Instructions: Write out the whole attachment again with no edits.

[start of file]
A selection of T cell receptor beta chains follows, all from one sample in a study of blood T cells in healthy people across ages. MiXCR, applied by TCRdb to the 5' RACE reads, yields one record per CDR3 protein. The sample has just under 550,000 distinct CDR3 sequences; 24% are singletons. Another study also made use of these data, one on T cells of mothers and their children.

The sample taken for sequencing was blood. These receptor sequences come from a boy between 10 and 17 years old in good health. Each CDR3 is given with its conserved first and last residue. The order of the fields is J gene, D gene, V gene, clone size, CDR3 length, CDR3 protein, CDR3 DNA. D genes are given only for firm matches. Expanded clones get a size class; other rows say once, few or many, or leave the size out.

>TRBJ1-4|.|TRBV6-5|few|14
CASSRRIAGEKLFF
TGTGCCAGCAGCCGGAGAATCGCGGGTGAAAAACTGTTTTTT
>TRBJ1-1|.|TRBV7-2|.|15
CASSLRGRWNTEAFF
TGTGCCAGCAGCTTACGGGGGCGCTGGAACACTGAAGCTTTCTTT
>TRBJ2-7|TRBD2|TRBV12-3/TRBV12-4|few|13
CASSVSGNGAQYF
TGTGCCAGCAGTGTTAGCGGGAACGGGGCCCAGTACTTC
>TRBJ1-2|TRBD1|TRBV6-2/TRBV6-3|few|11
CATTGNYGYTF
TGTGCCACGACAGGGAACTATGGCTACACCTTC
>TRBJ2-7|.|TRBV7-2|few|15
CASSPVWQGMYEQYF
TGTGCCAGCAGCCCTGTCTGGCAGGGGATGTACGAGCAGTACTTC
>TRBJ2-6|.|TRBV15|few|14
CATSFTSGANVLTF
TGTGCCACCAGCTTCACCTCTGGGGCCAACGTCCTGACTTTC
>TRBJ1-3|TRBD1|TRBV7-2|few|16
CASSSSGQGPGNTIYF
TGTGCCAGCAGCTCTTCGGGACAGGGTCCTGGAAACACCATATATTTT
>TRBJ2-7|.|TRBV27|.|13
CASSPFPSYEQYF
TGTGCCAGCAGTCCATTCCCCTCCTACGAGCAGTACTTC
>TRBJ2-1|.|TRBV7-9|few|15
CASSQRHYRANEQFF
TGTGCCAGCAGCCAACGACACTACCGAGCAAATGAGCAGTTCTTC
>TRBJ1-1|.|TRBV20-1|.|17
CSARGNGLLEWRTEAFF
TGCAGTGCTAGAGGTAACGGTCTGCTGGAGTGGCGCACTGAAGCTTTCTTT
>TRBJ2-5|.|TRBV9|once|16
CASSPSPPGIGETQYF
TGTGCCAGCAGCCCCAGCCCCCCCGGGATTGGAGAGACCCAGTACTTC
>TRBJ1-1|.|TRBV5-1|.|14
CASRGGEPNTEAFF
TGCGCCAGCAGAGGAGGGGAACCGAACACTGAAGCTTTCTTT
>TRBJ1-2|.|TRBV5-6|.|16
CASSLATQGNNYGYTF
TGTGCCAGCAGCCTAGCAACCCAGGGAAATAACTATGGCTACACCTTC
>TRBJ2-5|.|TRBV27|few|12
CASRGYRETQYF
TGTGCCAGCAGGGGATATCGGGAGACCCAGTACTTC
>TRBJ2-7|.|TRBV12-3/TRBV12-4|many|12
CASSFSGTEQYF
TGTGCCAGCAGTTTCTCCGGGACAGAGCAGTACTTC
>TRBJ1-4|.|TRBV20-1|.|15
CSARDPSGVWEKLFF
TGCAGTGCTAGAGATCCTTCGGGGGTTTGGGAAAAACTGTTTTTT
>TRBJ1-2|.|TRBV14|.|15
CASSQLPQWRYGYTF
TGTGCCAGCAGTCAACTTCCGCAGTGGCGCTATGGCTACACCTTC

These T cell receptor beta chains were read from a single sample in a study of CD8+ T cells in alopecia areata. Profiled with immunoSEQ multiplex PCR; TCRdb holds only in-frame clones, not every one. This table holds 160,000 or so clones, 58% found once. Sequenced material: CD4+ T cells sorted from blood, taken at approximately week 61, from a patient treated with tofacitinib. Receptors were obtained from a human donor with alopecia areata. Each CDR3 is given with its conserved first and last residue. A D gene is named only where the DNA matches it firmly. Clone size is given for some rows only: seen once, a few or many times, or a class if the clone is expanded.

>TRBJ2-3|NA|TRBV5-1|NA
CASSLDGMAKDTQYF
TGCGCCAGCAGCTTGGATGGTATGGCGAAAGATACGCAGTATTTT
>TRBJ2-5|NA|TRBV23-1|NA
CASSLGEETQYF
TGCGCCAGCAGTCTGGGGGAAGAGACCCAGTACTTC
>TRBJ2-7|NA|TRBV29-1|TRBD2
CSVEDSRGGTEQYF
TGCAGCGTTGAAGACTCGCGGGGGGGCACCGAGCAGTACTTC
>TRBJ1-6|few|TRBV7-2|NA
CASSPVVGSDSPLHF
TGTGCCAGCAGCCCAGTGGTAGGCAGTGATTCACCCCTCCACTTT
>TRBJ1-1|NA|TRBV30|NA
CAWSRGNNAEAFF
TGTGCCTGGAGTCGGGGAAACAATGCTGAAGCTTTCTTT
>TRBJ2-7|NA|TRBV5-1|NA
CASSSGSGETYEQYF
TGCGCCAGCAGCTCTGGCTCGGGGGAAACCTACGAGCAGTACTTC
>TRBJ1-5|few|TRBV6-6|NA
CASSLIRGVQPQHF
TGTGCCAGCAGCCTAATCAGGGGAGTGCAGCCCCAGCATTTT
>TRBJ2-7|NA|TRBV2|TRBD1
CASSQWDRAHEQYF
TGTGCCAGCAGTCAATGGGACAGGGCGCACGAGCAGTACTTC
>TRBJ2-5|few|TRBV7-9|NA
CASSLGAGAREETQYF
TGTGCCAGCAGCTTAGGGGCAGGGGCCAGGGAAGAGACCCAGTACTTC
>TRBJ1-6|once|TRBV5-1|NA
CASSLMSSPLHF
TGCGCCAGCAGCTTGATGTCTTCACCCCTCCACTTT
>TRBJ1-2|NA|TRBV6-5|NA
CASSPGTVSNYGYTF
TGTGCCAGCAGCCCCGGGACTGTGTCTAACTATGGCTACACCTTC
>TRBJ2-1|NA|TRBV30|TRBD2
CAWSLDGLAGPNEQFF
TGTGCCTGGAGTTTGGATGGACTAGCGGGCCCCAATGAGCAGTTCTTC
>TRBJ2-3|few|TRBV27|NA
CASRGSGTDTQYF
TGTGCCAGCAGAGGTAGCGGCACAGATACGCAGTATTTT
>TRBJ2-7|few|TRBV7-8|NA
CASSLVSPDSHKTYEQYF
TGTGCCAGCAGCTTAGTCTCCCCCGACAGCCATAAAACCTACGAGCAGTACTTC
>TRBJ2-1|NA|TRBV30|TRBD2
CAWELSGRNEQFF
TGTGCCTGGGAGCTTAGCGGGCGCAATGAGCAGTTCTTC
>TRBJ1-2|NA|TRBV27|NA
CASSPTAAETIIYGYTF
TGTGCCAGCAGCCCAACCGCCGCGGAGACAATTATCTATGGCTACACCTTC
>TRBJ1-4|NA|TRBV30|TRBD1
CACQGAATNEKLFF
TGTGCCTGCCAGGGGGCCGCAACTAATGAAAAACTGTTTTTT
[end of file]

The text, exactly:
A selection of T cell receptor beta chains follows, all from one sample in a study of blood T cells in healthy people across ages. MiXCR, applied by TCRdb to the 5' RACE reads, yields one record per CDR3 protein. The sample has just under 550,000 distinct CDR3 sequences; 24% are singletons. Another study also made use of these data, one on T cells of mothers and their children.

The sample taken for sequencing was blood. These receptor sequences come from a boy between 10 and 17 years old in good health. Each CDR3 is given with its conserved first and last residue. The order of the fields is J gene, D gene, V gene, clone size, CDR3 length, CDR3 protein, CDR3 DNA. D genes are given only for firm matches. Expanded clones get a size class; other rows say once, few or many, or leave the size out.

>TRBJ1-4|.|TRBV6-5|few|14
CASSRRIAGEKLFF
TGTGCCAGCAGCCGGAGAATCGCGGGTGAAAAACTGTTTTTT
>TRBJ1-1|.|TRBV7-2|.|15
CASSLRGRWNTEAFF
TGTGCCAGCAGCTTACGGGGGCGCTGGAACACTGAAGCTTTCTTT
>TRBJ2-7|TRBD2|TRBV12-3/TRBV12-4|few|13
CASSVSGNGAQYF
TGTGCCAGCAGTGTTAGCGGGAACGGGGCCCAGTACTTC
>TRBJ1-2|TRBD1|TRBV6-2/TRBV6-3|few|11
CATTGNYGYTF
TGTGCCACGACAGGGAACTATGGCTACACCTTC
>TRBJ2-7|.|TRBV7-2|few|15
CASSPVWQGMYEQYF
TGTGCCAGCAGCCCTGTCTGGCAGGGGATGTACGAGCAGTACTTC
>TRBJ2-6|.|TRBV15|few|14
CATSFTSGANVLTF
TGTGCCACCAGCTTCACCTCTGGGGCCAACGTCCTGACTTTC
>TRBJ1-3|TRBD1|TRBV7-2|few|16
CASSSSGQGPGNTIYF
TGTGCCAGCAGCTCTTCGGGACAGGGTCCTGGAAACACCATATATTTT
>TRBJ2-7|.|TRBV27|.|13
CASSPFPSYEQYF
TGTGCCAGCAGTCCATTCCCCTCCTACGAGCAGTACTTC
>TRBJ2-1|.|TRBV7-9|few|15
CASSQRHYRANEQFF
TGTGCCAGCAGCCAACGACACTACCGAGCAAATGAGCAGTTCTTC
>TRBJ1-1|.|TRBV20-1|.|17
CSARGNGLLEWRTEAFF
TGCAGTGCTAGAGGTAACGGTCTGCTGGAGTGGCGCACTGAAGCTTTCTTT
>TRBJ2-5|.|TRBV9|once|16
CASSPSPPGIGETQYF
TGTGCCAGCAGCCCCAGCCCCCCCGGGATTGGAGAGACCCAGTACTTC
>TRBJ1-1|.|TRBV5-1|.|14
CASRGGEPNTEAFF
TGCGCCAGCAGAGGAGGGGAACCGAACACTGAAGCTTTCTTT
>TRBJ1-2|.|TRBV5-6|.|16
CASSLATQGNNYGYTF
TGTGCCAGCAGCCTAGCAACCCAGGGAAATAACTATGGCTACACCTTC
>TRBJ2-5|.|TRBV27|few|12
CASRGYRETQYF
TGTGCCAGCAGGGGATATCGGGAGACCCAGTACTTC
>TRBJ2-7|.|TRBV12-3/TRBV12-4|many|12
CASSFSGTEQYF
TGTGCCAGCAGTTTCTCCGGGACAGAGCAGTACTTC
>TRBJ1-4|.|TRBV20-1|.|15
CSARDPSGVWEKLFF
TGCAGTGCTAGAGATCCTTCGGGGGTTTGGGAAAAACTGTTTTTT
>TRBJ1-2|.|TRBV14|.|15
CASSQLPQWRYGYTF
TGTGCCAGCAGTCAACTTCCGCAGTGGCGCTATGGCTACACCTTC

These T cell receptor beta chains were read from a single sample in a study of CD8+ T cells in alopecia areata. Profiled with immunoSEQ multiplex PCR; TCRdb holds only in-frame clones, not every one. This table holds 160,000 or so clones, 58% found once. Sequenced material: CD4+ T cells sorted from blood, taken at approximately week 61, from a patient treated with tofacitinib. Receptors were obtained from a human donor with alopecia areata. Each CDR3 is given with its conserved first and last residue. A D gene is named only where the DNA matches it firmly. Clone size is given for some rows only: seen once, a few or many times, or a class if the clone is expanded.

>TRBJ2-3|NA|TRBV5-1|NA
CASSLDGMAKDTQYF
TGCGCCAGCAGCTTGGATGGTATGGCGAAAGATACGCAGTATTTT
>TRBJ2-5|NA|TRBV23-1|NA
CASSLGEETQYF
TGCGCCAGCAGTCTGGGGGAAGAGACCCAGTACTTC
>TRBJ2-7|NA|TRBV29-1|TRBD2
CSVEDSRGGTEQYF
TGCAGCGTTGAAGACTCGCGGGGGGGCACCGAGCAGTACTTC
>TRBJ1-6|few|TRBV7-2|NA
CASSPVVGSDSPLHF
TGTGCCAGCAGCCCAGTGGTAGGCAGTGATTCACCCCTCCACTTT
>TRBJ1-1|NA|TRBV30|NA
CAWSRGNNAEAFF
TGTGCCTGGAGTCGGGGAAACAATGCTGAAGCTTTCTTT
>TRBJ2-7|NA|TRBV5-1|NA
CASSSGSGETYEQYF
TGCGCCAGCAGCTCTGGCTCGGGGGAAACCTACGAGCAGTACTTC
>TRBJ1-5|few|TRBV6-6|NA
CASSLIRGVQPQHF
TGTGCCAGCAGCCTAATCAGGGGAGTGCAGCCCCAGCATTTT
>TRBJ2-7|NA|TRBV2|TRBD1
CASSQWDRAHEQYF
TGTGCCAGCAGTCAATGGGACAGGGCGCACGAGCAGTACTTC
>TRBJ2-5|few|TRBV7-9|NA
CASSLGAGAREETQYF
TGTGCCAGCAGCTTAGGGGCAGGGGCCAGGGAAGAGACCCAGTACTTC
>TRBJ1-6|once|TRBV5-1|NA
CASSLMSSPLHF
TGCGCCAGCAGCTTGATGTCTTCACCCCTCCACTTT
>TRBJ1-2|NA|TRBV6-5|NA
CASSPGTVSNYGYTF
TGTGCCAGCAGCCCCGGGACTGTGTCTAACTATGGCTACACCTTC
>TRBJ2-1|NA|TRBV30|TRBD2
CAWSLDGLAGPNEQFF
TGTGCCTGGAGTTTGGATGGACTAGCGGGCCCCAATGAGCAGTTCTTC
>TRBJ2-3|few|TRBV27|NA
CASRGSGTDTQYF
TGTGCCAGCAGAGGTAGCGGCACAGATACGCAGTATTTT
>TRBJ2-7|few|TRBV7-8|NA
CASSLVSPDSHKTYEQYF
TGTGCCAGCAGCTTAGTCTCCCCCGACAGCCATAAAACCTACGAGCAGTACTTC
>TRBJ2-1|NA|TRBV30|TRBD2
CAWELSGRNEQFF
TGTGCCTGGGAGCTTAGCGGGCGCAATGAGCAGTTCTTC
>TRBJ1-2|NA|TRBV27|NA
CASSPTAAETIIYGYTF
TGTGCCAGCAGCCCAACCGCCGCGGAGACAATTATCTATGGCTACACCTTC
>TRBJ1-4|NA|TRBV30|TRBD1
CACQGAATNEKLFF
TGTGCCTGCCAGGGGGCCGCAACTAATGAAAAACTGTTTTTT